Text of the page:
go to top
Protesters confront soldiers in the neighborhood of Musaga in Bujumbura, Burundi, May 18, 2015 (photo by Adriane Ohanesian).

‘They Want Complete Control’: How Burundi Hunts Dissidents at Home and Abroad

Tuesday, May 15, 2018

NAIROBI, Kenya—Epitace Nimbona spent 17 years in the Burundian army, climbing to the rank of captain. As an infantry soldier, he fought against rebels during the country’s civil war. He then advanced to a military university and underwent logistics training in the capital, Bujumbura, and in nearby Kenya. Later, he trained with American soldiers and deployed with two separate peacekeeping missions elsewhere in Africa.

His career, however, ran aground following President Pierre Nkurunziza’s bid for a third term in 2015—a bid that many people inside and outside the country deemed to be unconstitutional. Protests against it, and Nkurunziza’s ensuing crackdown, sparked a political crisis and the worst violence Burundi had seen since the civil war ended in 2003. Amid that unrest, Nimbona increasingly clashed with political and security officials. Fearing for his safety, he defected last year. ...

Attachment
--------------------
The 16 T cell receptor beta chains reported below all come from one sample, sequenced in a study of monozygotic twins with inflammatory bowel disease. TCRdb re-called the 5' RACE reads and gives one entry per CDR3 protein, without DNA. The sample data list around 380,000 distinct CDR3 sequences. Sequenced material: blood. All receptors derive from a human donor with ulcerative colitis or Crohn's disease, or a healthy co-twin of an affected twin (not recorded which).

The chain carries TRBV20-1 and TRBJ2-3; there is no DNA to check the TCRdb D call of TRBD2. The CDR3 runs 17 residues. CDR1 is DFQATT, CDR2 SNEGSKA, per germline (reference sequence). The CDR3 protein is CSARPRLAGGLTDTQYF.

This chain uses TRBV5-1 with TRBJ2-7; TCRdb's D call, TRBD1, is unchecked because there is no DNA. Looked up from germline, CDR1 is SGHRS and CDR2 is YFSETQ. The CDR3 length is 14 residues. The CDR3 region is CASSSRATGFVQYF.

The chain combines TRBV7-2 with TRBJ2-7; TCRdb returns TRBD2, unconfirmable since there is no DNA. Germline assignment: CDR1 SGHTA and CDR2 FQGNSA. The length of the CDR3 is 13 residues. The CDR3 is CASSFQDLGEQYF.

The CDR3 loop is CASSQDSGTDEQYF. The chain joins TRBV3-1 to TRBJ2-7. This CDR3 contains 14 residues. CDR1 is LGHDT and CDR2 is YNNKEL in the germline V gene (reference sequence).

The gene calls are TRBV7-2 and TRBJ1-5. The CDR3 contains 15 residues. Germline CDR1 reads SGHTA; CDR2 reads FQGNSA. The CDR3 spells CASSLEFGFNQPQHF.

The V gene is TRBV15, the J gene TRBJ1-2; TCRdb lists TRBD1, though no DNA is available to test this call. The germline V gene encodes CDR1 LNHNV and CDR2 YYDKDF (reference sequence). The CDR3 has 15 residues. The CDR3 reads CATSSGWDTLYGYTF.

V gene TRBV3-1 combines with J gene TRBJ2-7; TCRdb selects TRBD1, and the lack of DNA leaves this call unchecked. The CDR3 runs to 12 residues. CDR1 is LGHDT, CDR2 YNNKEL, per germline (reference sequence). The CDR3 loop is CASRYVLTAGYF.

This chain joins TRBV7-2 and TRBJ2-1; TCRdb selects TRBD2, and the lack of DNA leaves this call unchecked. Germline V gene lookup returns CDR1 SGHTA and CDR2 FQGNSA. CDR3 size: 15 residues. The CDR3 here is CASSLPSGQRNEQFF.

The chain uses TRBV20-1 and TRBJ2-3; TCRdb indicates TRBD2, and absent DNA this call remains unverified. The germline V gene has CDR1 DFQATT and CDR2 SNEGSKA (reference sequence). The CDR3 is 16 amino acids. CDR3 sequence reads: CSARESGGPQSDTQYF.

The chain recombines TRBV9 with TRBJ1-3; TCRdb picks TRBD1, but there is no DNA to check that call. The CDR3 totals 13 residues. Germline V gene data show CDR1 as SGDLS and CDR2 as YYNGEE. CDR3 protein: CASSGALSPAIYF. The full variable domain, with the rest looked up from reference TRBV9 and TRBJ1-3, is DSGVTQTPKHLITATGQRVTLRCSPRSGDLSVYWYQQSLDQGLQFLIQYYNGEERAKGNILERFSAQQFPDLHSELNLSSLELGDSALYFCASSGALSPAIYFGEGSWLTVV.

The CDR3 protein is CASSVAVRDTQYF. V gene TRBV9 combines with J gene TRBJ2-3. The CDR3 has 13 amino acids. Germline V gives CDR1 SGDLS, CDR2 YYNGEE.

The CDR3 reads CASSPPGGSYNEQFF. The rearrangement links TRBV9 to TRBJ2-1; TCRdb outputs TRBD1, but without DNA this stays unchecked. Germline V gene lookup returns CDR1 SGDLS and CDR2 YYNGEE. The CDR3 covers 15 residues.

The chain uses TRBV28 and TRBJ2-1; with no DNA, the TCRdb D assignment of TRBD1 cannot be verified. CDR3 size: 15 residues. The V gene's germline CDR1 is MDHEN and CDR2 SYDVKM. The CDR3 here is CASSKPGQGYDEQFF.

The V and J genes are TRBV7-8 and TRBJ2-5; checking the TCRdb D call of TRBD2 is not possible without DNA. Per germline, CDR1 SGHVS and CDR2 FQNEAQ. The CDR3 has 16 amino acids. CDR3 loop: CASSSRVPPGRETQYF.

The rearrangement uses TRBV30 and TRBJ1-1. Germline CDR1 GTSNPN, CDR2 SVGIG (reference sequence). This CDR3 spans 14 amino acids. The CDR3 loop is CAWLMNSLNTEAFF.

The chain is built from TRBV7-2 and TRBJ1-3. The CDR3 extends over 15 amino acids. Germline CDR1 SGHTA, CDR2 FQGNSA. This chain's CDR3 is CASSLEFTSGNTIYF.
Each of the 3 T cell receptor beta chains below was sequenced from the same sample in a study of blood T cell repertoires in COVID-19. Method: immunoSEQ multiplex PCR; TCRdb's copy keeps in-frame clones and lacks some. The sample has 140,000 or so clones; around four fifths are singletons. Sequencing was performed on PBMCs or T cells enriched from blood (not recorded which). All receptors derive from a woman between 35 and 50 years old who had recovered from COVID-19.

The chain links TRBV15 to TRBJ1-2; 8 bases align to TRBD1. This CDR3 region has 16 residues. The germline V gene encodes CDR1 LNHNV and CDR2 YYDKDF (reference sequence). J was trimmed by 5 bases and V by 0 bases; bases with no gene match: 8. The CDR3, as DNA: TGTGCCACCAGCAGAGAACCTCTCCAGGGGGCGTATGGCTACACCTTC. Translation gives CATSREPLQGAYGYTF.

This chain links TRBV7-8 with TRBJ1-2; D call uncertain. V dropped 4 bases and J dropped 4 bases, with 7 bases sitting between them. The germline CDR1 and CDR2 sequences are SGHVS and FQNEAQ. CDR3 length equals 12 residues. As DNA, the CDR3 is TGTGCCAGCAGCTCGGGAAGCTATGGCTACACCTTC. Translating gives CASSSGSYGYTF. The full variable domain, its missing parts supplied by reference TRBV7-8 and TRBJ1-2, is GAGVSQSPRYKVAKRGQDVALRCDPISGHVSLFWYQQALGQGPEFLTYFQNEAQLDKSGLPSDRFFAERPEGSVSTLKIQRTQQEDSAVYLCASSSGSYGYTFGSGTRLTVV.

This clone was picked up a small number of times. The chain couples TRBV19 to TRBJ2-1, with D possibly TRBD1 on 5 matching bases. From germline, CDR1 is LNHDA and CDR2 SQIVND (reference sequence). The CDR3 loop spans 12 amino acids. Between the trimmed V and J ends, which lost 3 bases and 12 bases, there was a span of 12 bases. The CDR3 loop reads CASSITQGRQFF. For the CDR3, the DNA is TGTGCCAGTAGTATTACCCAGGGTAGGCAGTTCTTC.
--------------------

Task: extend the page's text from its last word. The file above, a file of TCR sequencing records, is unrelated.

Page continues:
Want to Read the Rest?
Login or Subscribe Today.
Quarterly
$ 25 for 3 months
  • Two-week FREE trial access.
  • Cancel during trial and pay nothing.
  • Just $25 quarterly after trial.
Try It FREE
Annual
$ 75 for 1 year
  • Two-week FREE trial access.
  • Cancel during trial and pay nothing.
  • Just $75 annually after trial.
Try It FREE